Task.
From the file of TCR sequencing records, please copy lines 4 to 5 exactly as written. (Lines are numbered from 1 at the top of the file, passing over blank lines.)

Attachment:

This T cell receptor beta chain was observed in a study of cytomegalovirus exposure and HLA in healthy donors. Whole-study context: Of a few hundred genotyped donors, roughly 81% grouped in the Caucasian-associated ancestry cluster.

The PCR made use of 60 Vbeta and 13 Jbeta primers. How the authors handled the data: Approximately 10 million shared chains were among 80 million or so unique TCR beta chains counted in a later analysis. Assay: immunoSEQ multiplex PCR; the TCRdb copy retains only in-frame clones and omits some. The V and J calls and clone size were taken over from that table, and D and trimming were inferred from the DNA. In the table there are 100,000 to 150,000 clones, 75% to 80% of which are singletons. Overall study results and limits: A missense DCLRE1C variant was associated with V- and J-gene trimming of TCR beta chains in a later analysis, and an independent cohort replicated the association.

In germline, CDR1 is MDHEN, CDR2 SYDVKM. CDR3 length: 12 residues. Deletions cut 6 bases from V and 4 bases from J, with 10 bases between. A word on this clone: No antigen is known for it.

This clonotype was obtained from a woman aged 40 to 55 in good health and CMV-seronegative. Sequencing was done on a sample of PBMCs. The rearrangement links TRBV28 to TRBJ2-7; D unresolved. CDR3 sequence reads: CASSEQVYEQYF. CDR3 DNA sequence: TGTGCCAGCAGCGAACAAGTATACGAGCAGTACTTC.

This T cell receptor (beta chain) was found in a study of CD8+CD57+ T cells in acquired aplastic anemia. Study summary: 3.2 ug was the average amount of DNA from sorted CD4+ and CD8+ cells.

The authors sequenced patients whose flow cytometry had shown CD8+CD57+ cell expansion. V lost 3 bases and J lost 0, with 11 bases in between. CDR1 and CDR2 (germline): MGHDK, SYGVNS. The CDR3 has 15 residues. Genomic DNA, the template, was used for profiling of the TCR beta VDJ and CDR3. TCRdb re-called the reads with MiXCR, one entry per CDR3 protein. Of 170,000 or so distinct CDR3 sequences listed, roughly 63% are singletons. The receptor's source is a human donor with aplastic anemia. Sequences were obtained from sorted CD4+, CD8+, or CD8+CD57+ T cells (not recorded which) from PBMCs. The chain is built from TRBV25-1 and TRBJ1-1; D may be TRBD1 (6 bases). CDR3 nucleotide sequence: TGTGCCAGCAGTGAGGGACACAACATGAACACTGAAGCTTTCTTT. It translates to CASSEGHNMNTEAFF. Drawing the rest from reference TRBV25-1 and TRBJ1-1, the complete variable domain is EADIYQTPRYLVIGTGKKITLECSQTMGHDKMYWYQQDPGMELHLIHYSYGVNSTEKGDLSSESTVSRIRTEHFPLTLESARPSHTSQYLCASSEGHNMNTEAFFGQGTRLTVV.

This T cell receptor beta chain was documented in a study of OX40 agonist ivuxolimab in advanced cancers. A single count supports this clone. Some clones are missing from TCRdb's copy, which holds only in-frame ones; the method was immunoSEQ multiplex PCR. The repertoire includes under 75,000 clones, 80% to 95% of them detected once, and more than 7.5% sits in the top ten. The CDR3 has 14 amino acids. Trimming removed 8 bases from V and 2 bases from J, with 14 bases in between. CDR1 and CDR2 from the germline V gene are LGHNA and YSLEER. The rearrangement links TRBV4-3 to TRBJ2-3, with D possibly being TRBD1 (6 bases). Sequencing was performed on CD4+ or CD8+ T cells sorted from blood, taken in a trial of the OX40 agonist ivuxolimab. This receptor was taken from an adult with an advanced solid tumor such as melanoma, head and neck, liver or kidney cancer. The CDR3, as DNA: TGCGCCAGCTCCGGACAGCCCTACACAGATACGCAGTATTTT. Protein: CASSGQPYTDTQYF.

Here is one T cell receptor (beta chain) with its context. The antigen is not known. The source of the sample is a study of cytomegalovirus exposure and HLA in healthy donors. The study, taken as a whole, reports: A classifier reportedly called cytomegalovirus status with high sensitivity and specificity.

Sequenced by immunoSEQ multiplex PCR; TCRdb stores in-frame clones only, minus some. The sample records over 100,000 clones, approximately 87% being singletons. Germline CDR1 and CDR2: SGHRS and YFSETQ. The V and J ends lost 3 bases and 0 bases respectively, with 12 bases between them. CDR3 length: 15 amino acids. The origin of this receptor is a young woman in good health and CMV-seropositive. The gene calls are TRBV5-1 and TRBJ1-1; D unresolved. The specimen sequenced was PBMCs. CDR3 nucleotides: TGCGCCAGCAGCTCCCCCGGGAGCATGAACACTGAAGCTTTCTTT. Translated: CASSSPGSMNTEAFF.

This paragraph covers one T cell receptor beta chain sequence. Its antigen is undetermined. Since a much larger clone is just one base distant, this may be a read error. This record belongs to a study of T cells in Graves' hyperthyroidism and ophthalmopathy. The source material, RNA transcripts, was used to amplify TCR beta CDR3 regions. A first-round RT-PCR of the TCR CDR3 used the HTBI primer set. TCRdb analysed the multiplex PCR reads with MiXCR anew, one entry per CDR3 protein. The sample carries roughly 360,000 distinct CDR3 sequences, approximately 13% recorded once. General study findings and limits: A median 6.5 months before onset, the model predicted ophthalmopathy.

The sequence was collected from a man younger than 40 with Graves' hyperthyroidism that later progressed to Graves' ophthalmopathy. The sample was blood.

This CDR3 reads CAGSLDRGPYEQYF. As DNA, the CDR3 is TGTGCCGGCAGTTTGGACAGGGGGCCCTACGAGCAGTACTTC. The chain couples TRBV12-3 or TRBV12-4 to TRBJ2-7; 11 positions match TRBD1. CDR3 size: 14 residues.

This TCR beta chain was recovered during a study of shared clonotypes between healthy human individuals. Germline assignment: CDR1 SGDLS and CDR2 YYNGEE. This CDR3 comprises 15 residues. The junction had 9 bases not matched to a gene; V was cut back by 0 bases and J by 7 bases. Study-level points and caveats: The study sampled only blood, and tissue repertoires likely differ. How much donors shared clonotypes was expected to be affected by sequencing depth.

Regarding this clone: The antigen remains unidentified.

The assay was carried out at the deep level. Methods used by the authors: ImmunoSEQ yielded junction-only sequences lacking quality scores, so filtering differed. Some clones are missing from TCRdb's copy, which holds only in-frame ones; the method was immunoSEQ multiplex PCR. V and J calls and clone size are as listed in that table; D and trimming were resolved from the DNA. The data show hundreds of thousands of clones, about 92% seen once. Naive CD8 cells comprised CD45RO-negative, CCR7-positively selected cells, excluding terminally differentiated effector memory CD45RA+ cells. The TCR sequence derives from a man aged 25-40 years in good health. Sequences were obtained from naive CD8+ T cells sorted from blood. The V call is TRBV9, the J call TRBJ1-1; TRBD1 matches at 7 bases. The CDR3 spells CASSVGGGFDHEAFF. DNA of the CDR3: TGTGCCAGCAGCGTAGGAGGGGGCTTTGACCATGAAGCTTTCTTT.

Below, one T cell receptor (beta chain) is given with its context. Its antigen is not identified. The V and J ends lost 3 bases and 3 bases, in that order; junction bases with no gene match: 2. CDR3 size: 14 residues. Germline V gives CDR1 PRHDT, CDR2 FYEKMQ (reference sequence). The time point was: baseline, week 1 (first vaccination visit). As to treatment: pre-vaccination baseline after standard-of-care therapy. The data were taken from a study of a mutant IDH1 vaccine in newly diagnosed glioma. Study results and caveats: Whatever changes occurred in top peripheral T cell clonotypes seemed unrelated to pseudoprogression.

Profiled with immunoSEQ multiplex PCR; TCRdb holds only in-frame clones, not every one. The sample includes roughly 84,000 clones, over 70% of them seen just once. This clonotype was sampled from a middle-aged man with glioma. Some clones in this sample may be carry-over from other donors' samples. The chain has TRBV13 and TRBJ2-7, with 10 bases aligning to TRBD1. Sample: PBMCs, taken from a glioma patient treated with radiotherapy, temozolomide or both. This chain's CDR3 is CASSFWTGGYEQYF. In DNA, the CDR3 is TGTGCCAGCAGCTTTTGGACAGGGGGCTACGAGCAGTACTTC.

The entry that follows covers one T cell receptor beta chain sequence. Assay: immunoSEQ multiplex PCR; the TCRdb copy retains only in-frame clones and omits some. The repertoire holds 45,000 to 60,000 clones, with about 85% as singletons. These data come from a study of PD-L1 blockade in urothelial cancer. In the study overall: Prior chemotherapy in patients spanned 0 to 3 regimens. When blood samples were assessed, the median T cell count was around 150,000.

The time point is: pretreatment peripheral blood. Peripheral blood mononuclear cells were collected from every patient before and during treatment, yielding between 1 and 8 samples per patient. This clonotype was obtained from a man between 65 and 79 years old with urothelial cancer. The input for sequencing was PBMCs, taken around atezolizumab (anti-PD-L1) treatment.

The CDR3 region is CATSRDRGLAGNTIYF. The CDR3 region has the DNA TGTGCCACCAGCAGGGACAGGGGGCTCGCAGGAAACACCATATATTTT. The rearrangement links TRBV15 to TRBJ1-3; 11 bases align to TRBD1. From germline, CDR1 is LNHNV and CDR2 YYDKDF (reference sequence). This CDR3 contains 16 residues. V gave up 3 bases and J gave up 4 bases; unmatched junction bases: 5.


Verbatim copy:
This clonotype was obtained from a woman aged 40 to 55 in good health and CMV-seronegative. Sequencing was done on a sample of PBMCs. The rearrangement links TRBV28 to TRBJ2-7; D unresolved. CDR3 sequence reads: CASSEQVYEQYF. CDR3 DNA sequence: TGTGCCAGCAGCGAACAAGTATACGAGCAGTACTTC.

This T cell receptor (beta chain) was found in a study of CD8+CD57+ T cells in acquired aplastic anemia. Study summary: 3.2 ug was the average amount of DNA from sorted CD4+ and CD8+ cells.